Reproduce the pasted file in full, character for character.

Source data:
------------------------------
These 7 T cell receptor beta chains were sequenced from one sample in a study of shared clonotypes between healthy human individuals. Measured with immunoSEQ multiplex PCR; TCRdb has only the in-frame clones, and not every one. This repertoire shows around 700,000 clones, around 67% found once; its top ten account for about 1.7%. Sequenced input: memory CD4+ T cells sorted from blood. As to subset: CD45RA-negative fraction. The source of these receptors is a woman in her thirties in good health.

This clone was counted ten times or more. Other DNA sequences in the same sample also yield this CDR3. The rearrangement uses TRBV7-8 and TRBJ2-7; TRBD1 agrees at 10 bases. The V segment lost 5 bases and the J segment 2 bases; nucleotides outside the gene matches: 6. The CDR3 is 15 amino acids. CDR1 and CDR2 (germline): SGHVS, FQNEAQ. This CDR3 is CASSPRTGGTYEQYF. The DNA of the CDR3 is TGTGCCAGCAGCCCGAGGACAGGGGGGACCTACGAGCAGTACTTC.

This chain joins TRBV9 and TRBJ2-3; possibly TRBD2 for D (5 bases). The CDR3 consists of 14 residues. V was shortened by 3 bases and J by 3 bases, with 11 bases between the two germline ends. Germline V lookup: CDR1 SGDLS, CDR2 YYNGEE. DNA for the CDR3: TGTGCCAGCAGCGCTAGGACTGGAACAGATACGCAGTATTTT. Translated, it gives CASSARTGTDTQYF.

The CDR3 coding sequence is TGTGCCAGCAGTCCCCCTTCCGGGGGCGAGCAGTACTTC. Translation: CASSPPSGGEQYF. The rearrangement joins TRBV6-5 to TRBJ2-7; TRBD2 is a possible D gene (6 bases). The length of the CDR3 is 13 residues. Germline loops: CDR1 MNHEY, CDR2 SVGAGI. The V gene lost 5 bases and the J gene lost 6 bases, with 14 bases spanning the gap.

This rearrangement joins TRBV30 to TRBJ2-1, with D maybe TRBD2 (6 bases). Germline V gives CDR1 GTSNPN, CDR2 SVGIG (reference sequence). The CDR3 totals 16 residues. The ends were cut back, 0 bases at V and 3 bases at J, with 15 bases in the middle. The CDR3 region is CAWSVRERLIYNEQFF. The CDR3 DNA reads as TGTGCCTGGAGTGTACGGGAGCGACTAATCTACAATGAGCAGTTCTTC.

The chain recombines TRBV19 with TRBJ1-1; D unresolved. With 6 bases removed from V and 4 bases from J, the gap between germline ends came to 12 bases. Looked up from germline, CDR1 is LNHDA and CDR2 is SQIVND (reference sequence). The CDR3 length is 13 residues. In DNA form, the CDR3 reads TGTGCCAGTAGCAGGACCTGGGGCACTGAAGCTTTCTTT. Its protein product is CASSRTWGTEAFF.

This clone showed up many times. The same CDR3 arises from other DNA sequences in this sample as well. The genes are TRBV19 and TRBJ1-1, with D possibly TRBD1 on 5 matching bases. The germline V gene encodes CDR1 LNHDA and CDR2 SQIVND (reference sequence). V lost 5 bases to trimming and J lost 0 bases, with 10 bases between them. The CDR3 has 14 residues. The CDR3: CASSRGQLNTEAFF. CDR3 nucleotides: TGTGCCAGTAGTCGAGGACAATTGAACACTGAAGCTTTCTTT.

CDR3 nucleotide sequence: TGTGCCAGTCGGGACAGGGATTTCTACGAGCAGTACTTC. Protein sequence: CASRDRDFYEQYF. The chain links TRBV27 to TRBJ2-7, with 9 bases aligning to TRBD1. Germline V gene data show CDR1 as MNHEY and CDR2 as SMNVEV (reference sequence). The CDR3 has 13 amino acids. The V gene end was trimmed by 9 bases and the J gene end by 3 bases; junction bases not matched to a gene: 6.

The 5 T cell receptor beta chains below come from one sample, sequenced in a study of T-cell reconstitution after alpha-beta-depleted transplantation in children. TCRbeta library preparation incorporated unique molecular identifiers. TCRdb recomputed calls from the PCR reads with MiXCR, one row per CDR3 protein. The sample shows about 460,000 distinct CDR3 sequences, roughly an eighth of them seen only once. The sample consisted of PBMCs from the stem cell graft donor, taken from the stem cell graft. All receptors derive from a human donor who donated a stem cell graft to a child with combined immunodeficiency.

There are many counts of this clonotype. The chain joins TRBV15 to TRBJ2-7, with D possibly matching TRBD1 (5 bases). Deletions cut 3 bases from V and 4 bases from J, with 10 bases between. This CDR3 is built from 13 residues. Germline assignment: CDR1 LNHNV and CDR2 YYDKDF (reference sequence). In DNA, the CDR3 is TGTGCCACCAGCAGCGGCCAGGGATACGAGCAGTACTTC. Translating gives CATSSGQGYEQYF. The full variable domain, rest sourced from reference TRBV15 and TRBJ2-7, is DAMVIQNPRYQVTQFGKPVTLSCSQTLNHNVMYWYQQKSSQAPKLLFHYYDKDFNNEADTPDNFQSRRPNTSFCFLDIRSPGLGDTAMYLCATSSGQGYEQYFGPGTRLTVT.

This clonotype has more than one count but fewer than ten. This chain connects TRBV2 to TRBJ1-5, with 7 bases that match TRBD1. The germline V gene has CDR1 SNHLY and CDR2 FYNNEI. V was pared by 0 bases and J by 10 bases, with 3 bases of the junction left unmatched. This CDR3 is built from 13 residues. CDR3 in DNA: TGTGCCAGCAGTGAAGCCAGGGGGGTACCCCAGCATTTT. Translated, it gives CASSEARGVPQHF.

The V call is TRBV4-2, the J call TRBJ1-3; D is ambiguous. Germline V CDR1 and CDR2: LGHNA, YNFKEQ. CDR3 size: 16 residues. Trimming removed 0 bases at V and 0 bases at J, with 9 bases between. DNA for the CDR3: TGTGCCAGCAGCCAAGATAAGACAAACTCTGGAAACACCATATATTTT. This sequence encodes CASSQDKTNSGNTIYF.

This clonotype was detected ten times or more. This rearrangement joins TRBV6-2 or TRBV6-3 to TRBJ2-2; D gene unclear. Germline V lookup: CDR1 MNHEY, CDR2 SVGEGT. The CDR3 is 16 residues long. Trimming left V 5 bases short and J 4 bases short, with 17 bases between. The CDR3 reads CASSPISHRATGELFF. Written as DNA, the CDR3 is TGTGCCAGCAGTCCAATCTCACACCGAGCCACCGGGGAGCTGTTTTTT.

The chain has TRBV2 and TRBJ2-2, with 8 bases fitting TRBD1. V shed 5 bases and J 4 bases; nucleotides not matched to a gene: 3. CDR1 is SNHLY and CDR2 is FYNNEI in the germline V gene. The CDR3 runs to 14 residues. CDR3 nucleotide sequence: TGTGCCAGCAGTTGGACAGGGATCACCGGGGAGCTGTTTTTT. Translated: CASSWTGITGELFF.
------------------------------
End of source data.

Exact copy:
These 7 T cell receptor beta chains were sequenced from one sample in a study of shared clonotypes between healthy human individuals. Measured with immunoSEQ multiplex PCR; TCRdb has only the in-frame clones, and not every one. This repertoire shows around 700,000 clones, around 67% found once; its top ten account for about 1.7%. Sequenced input: memory CD4+ T cells sorted from blood. As to subset: CD45RA-negative fraction. The source of these receptors is a woman in her thirties in good health.

This clone was counted ten times or more. Other DNA sequences in the same sample also yield this CDR3. The rearrangement uses TRBV7-8 and TRBJ2-7; TRBD1 agrees at 10 bases. The V segment lost 5 bases and the J segment 2 bases; nucleotides outside the gene matches: 6. The CDR3 is 15 amino acids. CDR1 and CDR2 (germline): SGHVS, FQNEAQ. This CDR3 is CASSPRTGGTYEQYF. The DNA of the CDR3 is TGTGCCAGCAGCCCGAGGACAGGGGGGACCTACGAGCAGTACTTC.

This chain joins TRBV9 and TRBJ2-3; possibly TRBD2 for D (5 bases). The CDR3 consists of 14 residues. V was shortened by 3 bases and J by 3 bases, with 11 bases between the two germline ends. Germline V lookup: CDR1 SGDLS, CDR2 YYNGEE. DNA for the CDR3: TGTGCCAGCAGCGCTAGGACTGGAACAGATACGCAGTATTTT. Translated, it gives CASSARTGTDTQYF.

The CDR3 coding sequence is TGTGCCAGCAGTCCCCCTTCCGGGGGCGAGCAGTACTTC. Translation: CASSPPSGGEQYF. The rearrangement joins TRBV6-5 to TRBJ2-7; TRBD2 is a possible D gene (6 bases). The length of the CDR3 is 13 residues. Germline loops: CDR1 MNHEY, CDR2 SVGAGI. The V gene lost 5 bases and the J gene lost 6 bases, with 14 bases spanning the gap.

This rearrangement joins TRBV30 to TRBJ2-1, with D maybe TRBD2 (6 bases). Germline V gives CDR1 GTSNPN, CDR2 SVGIG (reference sequence). The CDR3 totals 16 residues. The ends were cut back, 0 bases at V and 3 bases at J, with 15 bases in the middle. The CDR3 region is CAWSVRERLIYNEQFF. The CDR3 DNA reads as TGTGCCTGGAGTGTACGGGAGCGACTAATCTACAATGAGCAGTTCTTC.

The chain recombines TRBV19 with TRBJ1-1; D unresolved. With 6 bases removed from V and 4 bases from J, the gap between germline ends came to 12 bases. Looked up from germline, CDR1 is LNHDA and CDR2 is SQIVND (reference sequence). The CDR3 length is 13 residues. In DNA form, the CDR3 reads TGTGCCAGTAGCAGGACCTGGGGCACTGAAGCTTTCTTT. Its protein product is CASSRTWGTEAFF.

This clone showed up many times. The same CDR3 arises from other DNA sequences in this sample as well. The genes are TRBV19 and TRBJ1-1, with D possibly TRBD1 on 5 matching bases. The germline V gene encodes CDR1 LNHDA and CDR2 SQIVND (reference sequence). V lost 5 bases to trimming and J lost 0 bases, with 10 bases between them. The CDR3 has 14 residues. The CDR3: CASSRGQLNTEAFF. CDR3 nucleotides: TGTGCCAGTAGTCGAGGACAATTGAACACTGAAGCTTTCTTT.

CDR3 nucleotide sequence: TGTGCCAGTCGGGACAGGGATTTCTACGAGCAGTACTTC. Protein sequence: CASRDRDFYEQYF. The chain links TRBV27 to TRBJ2-7, with 9 bases aligning to TRBD1. Germline V gene data show CDR1 as MNHEY and CDR2 as SMNVEV (reference sequence). The CDR3 has 13 amino acids. The V gene end was trimmed by 9 bases and the J gene end by 3 bases; junction bases not matched to a gene: 6.

The 5 T cell receptor beta chains below come from one sample, sequenced in a study of T-cell reconstitution after alpha-beta-depleted transplantation in children. TCRbeta library preparation incorporated unique molecular identifiers. TCRdb recomputed calls from the PCR reads with MiXCR, one row per CDR3 protein. The sample shows about 460,000 distinct CDR3 sequences, roughly an eighth of them seen only once. The sample consisted of PBMCs from the stem cell graft donor, taken from the stem cell graft. All receptors derive from a human donor who donated a stem cell graft to a child with combined immunodeficiency.

There are many counts of this clonotype. The chain joins TRBV15 to TRBJ2-7, with D possibly matching TRBD1 (5 bases). Deletions cut 3 bases from V and 4 bases from J, with 10 bases between. This CDR3 is built from 13 residues. Germline assignment: CDR1 LNHNV and CDR2 YYDKDF (reference sequence). In DNA, the CDR3 is TGTGCCACCAGCAGCGGCCAGGGATACGAGCAGTACTTC. Translating gives CATSSGQGYEQYF. The full variable domain, rest sourced from reference TRBV15 and TRBJ2-7, is DAMVIQNPRYQVTQFGKPVTLSCSQTLNHNVMYWYQQKSSQAPKLLFHYYDKDFNNEADTPDNFQSRRPNTSFCFLDIRSPGLGDTAMYLCATSSGQGYEQYFGPGTRLTVT.

This clonotype has more than one count but fewer than ten. This chain connects TRBV2 to TRBJ1-5, with 7 bases that match TRBD1. The germline V gene has CDR1 SNHLY and CDR2 FYNNEI. V was pared by 0 bases and J by 10 bases, with 3 bases of the junction left unmatched. This CDR3 is built from 13 residues. CDR3 in DNA: TGTGCCAGCAGTGAAGCCAGGGGGGTACCCCAGCATTTT. Translated, it gives CASSEARGVPQHF.

The V call is TRBV4-2, the J call TRBJ1-3; D is ambiguous. Germline V CDR1 and CDR2: LGHNA, YNFKEQ. CDR3 size: 16 residues. Trimming removed 0 bases at V and 0 bases at J, with 9 bases between. DNA for the CDR3: TGTGCCAGCAGCCAAGATAAGACAAACTCTGGAAACACCATATATTTT. This sequence encodes CASSQDKTNSGNTIYF.

This clonotype was detected ten times or more. This rearrangement joins TRBV6-2 or TRBV6-3 to TRBJ2-2; D gene unclear. Germline V lookup: CDR1 MNHEY, CDR2 SVGEGT. The CDR3 is 16 residues long. Trimming left V 5 bases short and J 4 bases short, with 17 bases between. The CDR3 reads CASSPISHRATGELFF. Written as DNA, the CDR3 is TGTGCCAGCAGTCCAATCTCACACCGAGCCACCGGGGAGCTGTTTTTT.

The chain has TRBV2 and TRBJ2-2, with 8 bases fitting TRBD1. V shed 5 bases and J 4 bases; nucleotides not matched to a gene: 3. CDR1 is SNHLY and CDR2 is FYNNEI in the germline V gene. The CDR3 runs to 14 residues. CDR3 nucleotide sequence: TGTGCCAGCAGTTGGACAGGGATCACCGGGGAGCTGTTTTTT. Translated: CASSWTGITGELFF.